Watch now: After finding their dream Victorian home in Danville, the couple ‘marry’ with a house built in 1889 | Local News

For a couple from Danville, fairy tales do come true after all.

Chris and Zenaida Herbon, who met while Zenaida was performing as a fairy at a Renaissance fair, exchanged their wedding vows in a ceremony at a Queen Anne Victorian house built in 1889 on Chestnut Street in Danville on Tuesday afternoon.

The couple, who moved to Danville from out of the area, had always dreamed of restoring a historic home.

“Unbeknownst to each other, Chris and I have always had the same dream,” Zenaida, 39, told the Danville Register & Bee via email last week. “When it came time to go shopping, we knew we wanted a Queen Anne Victorian, but we didn’t know where.”

After researching, the couple fell in love with Danville’s selection of Victorian homes and the convenience of being close to family, she said.

In the late 1800s, the property at 126 Chestnut St. was gifted to Mae Talley, a niece of William T. Sutherlin and his wife.

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Chris and Zenaida Herbon celebrated their wedding on Tuesday morning at their dream home, the Talley House at 126 Chestnut Street in Danville. The Victorian Queen Anne House was built in 1889.


photos by John R. Crane, Register & Bee


“The house she [Talley] designed is considered one of the most architecturally significant homes in the city and is considered one of the most striking homes downtown,” the couple said in the email. “Well that we read this we didn’t realize at the time the impact this house had but since the purchase almost everyone who finds out that we bought it has a story of how they have always wanted to live there or wished they could but because they grew up driving or driving past they loved it so much.

Sutherlin, who was both alderman and mayor of Danville, had made his fortune from tobacco, banking, textiles, real estate, and railroad development.

During the Civil War, he served the Confederacy as district quartermaster, his ill health preventing him from active service. The Sutherlin Mansion, built in 1859, bears his name and currently houses the Danville Museum of Fine Arts and History.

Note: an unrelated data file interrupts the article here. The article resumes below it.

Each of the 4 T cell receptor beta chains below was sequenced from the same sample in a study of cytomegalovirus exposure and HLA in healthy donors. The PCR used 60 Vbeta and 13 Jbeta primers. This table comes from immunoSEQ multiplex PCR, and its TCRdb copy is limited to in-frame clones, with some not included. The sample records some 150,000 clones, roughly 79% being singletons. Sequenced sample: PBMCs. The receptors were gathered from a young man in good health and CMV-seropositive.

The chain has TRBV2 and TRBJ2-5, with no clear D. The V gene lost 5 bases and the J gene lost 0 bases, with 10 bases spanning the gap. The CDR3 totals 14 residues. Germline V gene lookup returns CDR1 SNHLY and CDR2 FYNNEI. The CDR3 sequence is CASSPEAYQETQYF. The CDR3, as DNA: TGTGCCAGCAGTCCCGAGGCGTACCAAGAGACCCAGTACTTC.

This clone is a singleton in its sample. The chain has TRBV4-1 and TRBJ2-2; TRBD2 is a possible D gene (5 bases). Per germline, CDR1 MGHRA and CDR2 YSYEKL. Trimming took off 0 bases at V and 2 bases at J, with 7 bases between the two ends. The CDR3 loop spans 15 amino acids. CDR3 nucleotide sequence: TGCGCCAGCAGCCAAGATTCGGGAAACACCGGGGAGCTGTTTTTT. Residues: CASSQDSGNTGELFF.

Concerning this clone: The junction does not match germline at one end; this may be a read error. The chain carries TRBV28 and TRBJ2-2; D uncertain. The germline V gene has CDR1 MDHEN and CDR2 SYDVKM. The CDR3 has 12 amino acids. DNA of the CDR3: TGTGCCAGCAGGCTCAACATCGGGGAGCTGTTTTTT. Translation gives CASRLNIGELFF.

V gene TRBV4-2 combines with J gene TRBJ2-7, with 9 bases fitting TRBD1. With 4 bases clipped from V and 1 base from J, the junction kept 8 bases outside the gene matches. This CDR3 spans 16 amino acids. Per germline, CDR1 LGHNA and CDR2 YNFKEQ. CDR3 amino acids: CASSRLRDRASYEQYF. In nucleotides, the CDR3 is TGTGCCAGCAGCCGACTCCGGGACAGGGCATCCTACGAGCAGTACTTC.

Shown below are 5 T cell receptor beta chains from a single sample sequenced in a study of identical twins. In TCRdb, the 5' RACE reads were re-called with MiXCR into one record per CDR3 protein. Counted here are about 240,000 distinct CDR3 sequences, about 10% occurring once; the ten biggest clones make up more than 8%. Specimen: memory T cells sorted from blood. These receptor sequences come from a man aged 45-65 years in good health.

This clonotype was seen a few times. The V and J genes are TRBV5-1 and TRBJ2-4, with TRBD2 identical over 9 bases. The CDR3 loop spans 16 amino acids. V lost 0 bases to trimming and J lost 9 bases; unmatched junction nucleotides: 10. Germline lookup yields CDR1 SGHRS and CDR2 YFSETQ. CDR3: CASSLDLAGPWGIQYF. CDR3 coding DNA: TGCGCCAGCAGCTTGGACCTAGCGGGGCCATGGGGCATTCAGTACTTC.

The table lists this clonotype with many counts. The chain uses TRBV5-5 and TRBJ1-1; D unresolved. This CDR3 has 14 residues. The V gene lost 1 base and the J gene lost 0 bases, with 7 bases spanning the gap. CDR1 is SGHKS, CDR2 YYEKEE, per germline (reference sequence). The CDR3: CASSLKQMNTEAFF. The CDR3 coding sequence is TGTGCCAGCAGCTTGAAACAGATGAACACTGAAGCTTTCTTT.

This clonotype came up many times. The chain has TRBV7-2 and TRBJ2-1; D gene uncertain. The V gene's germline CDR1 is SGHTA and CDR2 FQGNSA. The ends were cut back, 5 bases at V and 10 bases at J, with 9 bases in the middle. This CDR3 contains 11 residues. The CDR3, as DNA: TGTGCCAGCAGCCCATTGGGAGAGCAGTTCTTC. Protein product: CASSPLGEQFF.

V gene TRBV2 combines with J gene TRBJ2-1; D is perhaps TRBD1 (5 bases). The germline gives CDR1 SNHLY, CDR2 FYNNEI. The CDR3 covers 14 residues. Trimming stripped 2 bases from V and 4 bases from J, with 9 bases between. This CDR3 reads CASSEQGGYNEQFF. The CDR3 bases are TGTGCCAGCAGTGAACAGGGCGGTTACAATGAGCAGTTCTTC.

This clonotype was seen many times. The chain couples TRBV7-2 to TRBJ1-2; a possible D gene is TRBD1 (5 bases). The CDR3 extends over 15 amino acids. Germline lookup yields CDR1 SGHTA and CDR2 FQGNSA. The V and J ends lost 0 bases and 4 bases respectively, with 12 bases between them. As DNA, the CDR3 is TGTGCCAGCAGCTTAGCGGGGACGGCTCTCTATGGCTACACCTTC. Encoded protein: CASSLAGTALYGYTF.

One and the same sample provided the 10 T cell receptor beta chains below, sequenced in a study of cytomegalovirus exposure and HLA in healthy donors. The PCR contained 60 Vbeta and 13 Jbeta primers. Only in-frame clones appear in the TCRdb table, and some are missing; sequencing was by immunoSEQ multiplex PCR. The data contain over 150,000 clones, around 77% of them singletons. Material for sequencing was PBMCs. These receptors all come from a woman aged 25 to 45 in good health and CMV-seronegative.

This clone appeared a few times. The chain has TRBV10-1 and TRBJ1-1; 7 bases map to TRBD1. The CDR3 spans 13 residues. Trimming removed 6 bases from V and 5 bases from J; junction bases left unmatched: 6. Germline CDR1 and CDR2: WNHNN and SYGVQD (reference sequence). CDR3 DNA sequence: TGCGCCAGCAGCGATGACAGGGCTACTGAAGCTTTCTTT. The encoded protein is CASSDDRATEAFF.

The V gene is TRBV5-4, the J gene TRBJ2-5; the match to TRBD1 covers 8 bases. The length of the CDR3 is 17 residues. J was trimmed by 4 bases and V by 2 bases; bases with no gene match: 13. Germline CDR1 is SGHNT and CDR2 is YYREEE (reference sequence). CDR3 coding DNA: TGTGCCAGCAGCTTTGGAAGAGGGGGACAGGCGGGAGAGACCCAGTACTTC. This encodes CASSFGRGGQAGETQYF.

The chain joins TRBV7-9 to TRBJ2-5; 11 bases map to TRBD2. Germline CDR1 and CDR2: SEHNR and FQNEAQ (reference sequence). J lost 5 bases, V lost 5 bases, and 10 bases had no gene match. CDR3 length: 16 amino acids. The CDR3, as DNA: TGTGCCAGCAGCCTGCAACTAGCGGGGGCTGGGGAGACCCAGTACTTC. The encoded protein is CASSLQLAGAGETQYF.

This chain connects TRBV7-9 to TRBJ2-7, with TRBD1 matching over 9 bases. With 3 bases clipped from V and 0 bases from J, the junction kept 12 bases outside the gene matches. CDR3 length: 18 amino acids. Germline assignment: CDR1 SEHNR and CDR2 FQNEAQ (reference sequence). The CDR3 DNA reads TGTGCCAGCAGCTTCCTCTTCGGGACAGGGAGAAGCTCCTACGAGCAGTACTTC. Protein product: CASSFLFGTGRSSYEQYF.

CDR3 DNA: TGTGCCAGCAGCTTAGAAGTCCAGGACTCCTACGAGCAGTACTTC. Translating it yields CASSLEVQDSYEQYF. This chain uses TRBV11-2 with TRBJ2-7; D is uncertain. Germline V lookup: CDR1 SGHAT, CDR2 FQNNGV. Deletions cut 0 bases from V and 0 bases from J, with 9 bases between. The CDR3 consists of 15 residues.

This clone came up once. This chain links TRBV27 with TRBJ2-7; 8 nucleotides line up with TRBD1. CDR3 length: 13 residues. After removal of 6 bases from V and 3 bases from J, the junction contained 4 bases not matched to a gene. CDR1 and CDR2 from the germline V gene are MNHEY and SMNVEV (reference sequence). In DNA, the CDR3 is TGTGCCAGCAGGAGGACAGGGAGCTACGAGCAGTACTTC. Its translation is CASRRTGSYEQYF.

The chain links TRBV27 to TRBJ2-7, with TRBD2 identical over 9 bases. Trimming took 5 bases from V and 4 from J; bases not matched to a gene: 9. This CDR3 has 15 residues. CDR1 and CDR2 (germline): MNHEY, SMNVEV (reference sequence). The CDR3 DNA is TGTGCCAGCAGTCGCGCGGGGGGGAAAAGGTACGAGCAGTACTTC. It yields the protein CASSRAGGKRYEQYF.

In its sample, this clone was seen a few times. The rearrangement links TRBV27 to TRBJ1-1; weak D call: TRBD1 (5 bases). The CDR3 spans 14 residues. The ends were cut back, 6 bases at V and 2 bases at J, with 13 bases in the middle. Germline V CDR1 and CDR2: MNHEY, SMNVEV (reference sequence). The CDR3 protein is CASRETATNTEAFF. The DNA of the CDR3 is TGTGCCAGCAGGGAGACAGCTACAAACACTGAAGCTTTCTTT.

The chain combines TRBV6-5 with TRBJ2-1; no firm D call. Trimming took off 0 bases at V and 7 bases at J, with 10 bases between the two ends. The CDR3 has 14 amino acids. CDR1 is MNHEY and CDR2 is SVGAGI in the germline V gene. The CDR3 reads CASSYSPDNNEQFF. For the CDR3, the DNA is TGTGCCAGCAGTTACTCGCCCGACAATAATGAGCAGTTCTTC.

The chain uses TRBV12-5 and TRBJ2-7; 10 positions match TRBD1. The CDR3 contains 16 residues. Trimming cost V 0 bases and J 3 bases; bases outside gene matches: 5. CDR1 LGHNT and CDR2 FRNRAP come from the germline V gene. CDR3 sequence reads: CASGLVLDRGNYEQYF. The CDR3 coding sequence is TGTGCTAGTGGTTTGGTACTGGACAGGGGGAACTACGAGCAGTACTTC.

While researching the Talley house, the couple discovered that there had been a wedding at the house 100 years ago. They were supposed to get married at another location, but they couldn’t pass up a chance to “‘marry’ everything together involving the house on such a fantastic occasion and anniversary,” Zenaida said.

“So we canceled our other wedding venue and moved everything local,” she said.

The couple legally married last year in a small private ceremony at the height of the COVID-19 pandemic.







Marriage

Zenaida Herbon, center, arrives by trolley bus and is escorted to her wedding on Tuesday morning at the home of her and her husband’s dreams, the Talley House at 126 Chestnut St. in Danville.


John Crane



restore the house

With Zenaida’s background in art and design and Chris’ experience as a finish carpenter, the couple will be ready to get to work restoring the home.

“We looked at several [homes]including some who were already ready to move in, but seeing the Talley, we absolutely fell in love with its full potential,” Zenaida said.

Zenaida, 39, was born in New York but moved out growing up because her father was a US Marine.

“We eventually settled just outside of Winston-Salem, North Carolina, which I consider my hometown and always love to be close to,” she said.

Chris, 40, grew up just outside of Detroit and can’t wait to experience Southside Virginia’s more temperate climate.

“I didn’t enjoy the harsh winters anymore and I’m delighted to be further south where the weather is much milder and we can enjoy all four seasons,” Chris said.







Marriage

Chris and Zenaida Herbon tied the knot Tuesday morning at their dream home, the Talley House at 126 Chestnut St. in Danville. The Victorian Queen Anne House was built in 1889.


John Crane



The Herbons’ Talley House project will include wiring and plumbing work, as well as the repair and replacement of gutters and water-damaged areas.